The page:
Missions of the Protestant Reformed Churches in America

Covenant Reformed News - January 2016

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Covenant Reformed News

January 2016  •  Volume XV, Issue 21



Thyatira: A Persevering and Working Church
 

In the last issue of the News, we saw that the church at Thyatira (Rev. 2:18-29) was characterized by three graces: love, service and faithfulness. The Lord Jesus Christ also mentions a fourth quality of this congregation: its patience, that is, its perseverance: “I know thy … charity, and service, and faith, and thy patience” (19).

Perseverance is a wonderful grace in believers and church members. The Greek word used in our text means “remaining under,” that is, remaining under a burden placed there by the Lord, without buckling under it. A congregation which perseveres is one that sticks to its calling and presses on in its obedience to the living God without being disheartened, quitting or compromising.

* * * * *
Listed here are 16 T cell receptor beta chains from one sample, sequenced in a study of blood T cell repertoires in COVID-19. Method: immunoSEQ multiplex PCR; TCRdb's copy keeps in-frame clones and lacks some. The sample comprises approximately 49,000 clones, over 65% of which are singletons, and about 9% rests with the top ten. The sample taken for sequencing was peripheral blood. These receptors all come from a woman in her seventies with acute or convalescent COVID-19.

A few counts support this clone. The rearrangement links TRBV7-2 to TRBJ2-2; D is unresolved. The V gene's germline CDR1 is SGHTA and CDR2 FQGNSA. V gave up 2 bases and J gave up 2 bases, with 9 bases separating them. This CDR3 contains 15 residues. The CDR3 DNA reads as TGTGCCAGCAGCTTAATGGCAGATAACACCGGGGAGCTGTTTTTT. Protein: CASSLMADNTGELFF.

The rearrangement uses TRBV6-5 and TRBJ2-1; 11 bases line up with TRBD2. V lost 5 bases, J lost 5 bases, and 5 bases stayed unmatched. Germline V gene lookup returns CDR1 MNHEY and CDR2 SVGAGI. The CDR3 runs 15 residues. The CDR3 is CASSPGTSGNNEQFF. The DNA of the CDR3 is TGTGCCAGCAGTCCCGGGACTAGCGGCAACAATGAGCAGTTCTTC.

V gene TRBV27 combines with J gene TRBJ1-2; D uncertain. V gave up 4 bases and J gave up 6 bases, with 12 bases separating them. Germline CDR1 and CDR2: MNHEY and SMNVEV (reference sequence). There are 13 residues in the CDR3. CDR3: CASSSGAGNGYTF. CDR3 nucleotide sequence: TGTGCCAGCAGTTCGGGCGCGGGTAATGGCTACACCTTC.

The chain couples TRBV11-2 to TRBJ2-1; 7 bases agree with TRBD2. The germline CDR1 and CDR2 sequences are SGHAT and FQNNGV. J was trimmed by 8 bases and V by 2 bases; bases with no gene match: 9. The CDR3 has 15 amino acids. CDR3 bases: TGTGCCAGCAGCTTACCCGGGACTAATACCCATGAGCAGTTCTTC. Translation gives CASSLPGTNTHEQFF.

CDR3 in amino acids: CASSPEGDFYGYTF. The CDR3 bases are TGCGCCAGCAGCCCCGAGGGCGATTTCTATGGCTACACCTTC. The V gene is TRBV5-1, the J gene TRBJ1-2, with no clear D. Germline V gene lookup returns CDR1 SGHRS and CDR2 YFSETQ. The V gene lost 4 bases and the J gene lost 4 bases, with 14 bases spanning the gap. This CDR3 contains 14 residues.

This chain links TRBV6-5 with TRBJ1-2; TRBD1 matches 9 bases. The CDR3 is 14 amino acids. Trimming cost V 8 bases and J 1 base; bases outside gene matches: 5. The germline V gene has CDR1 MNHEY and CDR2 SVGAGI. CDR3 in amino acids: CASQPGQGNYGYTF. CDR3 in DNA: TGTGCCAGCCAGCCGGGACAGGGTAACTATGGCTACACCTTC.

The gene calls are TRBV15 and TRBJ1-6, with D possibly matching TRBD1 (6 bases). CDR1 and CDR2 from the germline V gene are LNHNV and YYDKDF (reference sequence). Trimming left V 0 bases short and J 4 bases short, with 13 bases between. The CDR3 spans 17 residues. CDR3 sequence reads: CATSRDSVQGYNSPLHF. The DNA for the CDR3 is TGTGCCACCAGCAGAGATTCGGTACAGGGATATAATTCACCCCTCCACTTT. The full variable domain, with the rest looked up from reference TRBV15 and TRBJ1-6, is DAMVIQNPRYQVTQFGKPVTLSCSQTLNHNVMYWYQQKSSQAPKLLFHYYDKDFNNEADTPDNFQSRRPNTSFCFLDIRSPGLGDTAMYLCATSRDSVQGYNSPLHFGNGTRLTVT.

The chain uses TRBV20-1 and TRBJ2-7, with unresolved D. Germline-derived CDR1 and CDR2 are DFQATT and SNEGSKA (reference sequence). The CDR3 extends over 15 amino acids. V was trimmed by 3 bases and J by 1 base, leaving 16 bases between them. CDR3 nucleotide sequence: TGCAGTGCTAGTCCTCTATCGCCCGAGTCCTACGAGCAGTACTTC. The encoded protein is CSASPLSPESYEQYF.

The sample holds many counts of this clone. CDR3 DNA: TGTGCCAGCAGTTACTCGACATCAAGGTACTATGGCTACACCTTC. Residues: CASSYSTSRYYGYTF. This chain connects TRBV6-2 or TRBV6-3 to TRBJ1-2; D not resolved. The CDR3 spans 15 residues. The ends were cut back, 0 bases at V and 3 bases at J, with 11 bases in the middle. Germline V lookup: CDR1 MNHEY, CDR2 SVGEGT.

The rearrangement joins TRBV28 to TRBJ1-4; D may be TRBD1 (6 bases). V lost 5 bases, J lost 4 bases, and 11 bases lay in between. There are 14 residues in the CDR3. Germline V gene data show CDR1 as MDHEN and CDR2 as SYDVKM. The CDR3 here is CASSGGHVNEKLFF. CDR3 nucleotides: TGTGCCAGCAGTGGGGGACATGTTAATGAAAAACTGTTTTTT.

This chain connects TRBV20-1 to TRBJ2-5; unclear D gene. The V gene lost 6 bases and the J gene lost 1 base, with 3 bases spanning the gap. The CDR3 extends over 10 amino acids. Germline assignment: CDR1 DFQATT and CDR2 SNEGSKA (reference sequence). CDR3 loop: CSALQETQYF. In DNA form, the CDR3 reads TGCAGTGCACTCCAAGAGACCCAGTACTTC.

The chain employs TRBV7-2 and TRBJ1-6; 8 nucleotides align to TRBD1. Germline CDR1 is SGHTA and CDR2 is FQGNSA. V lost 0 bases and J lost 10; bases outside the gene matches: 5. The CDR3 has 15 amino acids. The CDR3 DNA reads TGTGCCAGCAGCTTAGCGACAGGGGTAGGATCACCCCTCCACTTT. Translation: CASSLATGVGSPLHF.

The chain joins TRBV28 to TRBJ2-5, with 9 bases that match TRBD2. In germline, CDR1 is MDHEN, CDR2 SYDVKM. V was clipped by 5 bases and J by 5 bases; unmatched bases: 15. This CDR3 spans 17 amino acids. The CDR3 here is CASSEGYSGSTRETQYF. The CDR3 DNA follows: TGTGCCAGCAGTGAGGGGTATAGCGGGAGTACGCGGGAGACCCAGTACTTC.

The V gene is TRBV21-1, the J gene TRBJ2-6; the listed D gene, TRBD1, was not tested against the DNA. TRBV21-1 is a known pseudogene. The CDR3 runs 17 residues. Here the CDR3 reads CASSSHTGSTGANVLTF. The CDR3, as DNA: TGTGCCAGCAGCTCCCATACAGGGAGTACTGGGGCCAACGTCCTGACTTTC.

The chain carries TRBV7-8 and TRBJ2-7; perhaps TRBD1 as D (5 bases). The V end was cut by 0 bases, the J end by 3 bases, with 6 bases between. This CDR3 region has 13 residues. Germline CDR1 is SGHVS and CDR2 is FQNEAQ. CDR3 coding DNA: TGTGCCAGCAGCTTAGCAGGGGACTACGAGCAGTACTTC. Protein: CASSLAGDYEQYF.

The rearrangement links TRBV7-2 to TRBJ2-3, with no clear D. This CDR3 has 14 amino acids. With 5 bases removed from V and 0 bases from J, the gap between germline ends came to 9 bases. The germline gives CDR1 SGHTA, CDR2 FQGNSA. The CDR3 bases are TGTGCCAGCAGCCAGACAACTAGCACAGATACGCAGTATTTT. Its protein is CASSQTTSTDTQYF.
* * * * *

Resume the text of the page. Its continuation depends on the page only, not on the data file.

This spiritual grace is especially necessary for church office-bearers but it ought to be a quality evident in all the members of the body of Christ. Those who do not persevere in godly church life will never achieve much in the kingdom of God, and their lives will be filled with gnawing regrets and discontentment.

It is relatively easy to do your bit when the sun is shining and all are applauding you on every side. But the grace of perseverance is vital to keep on loving your fellow church members, year in and year out, even if you learn more about their annoying ways and weaknesses.

We also need to persevere in our service to the body of the church, even if we get little thanks, or if we are treated poorly, or if we see little or no fruit for our labours, or if the church does not grow or becomes smaller.

Each church member must persevere in faithfulness. We must not give way to despairing thoughts like these: “I don’t feel like doing this any more. Sure, no one will notice if I just stop or slack off from church work. Other people don’t seem to be pulling their weight, so why should I bother?”